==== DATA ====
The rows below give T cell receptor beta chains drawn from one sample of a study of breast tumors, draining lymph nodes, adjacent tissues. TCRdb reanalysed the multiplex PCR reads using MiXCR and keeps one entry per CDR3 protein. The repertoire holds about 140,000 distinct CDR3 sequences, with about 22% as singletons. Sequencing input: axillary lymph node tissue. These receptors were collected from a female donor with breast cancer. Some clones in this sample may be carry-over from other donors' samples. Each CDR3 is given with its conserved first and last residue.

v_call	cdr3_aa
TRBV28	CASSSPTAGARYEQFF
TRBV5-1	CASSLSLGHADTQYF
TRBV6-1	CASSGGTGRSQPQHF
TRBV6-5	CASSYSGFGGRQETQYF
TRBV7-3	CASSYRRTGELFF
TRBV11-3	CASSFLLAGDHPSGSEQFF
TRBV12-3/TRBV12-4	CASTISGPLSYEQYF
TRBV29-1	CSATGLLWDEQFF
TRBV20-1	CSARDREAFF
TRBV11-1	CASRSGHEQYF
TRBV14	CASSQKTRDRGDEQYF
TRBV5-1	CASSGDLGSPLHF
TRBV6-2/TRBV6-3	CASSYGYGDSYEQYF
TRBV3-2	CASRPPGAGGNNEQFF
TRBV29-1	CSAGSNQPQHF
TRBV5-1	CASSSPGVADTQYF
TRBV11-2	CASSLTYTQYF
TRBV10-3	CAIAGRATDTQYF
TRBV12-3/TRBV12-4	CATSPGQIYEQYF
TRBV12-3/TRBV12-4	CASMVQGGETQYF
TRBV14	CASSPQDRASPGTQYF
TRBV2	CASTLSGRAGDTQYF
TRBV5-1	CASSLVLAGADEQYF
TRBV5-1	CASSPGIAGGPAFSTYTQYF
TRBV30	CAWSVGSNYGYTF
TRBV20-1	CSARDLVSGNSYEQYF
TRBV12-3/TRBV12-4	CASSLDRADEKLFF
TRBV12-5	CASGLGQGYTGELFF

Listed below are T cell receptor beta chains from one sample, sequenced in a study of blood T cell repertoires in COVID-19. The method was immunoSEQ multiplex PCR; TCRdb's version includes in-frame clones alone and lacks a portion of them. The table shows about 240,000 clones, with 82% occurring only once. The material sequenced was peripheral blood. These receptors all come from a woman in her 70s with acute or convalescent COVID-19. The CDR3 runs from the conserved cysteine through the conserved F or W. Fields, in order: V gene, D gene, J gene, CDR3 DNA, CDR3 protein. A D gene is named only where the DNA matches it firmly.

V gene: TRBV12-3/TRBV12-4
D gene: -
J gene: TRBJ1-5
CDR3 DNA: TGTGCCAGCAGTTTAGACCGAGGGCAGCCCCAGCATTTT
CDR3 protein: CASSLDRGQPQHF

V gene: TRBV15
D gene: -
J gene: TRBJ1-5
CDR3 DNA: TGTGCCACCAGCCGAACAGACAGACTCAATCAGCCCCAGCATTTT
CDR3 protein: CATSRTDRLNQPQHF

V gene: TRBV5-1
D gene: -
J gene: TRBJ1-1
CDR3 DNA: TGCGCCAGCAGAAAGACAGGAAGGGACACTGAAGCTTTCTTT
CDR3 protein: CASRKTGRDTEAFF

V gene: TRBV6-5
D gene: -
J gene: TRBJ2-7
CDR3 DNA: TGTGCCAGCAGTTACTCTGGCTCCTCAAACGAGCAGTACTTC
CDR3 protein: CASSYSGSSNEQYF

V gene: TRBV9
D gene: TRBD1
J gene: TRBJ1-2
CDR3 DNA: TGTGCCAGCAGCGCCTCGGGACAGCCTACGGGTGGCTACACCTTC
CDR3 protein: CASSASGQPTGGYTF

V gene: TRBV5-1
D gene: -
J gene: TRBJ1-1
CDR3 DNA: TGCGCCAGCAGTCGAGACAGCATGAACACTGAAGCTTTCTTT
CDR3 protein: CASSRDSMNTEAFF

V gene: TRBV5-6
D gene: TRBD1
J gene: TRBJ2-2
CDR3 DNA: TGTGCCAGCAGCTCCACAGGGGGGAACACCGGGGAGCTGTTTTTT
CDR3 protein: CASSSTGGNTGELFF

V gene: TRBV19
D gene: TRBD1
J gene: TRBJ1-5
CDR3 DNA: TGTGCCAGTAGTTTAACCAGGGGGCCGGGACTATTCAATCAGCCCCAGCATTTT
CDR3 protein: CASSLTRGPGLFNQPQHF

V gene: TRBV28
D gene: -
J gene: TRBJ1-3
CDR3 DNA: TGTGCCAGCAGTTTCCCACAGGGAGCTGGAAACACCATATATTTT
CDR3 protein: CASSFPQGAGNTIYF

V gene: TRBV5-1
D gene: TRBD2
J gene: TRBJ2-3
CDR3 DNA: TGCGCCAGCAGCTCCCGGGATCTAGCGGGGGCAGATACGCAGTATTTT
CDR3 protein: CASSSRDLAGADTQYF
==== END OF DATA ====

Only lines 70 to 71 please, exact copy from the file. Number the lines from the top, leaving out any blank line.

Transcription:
CDR3 DNA: TGTGCCAGTAGTTTAACCAGGGGGCCGGGACTATTCAATCAGCCCCAGCATTTT
CDR3 protein: CASSLTRGPGLFNQPQHF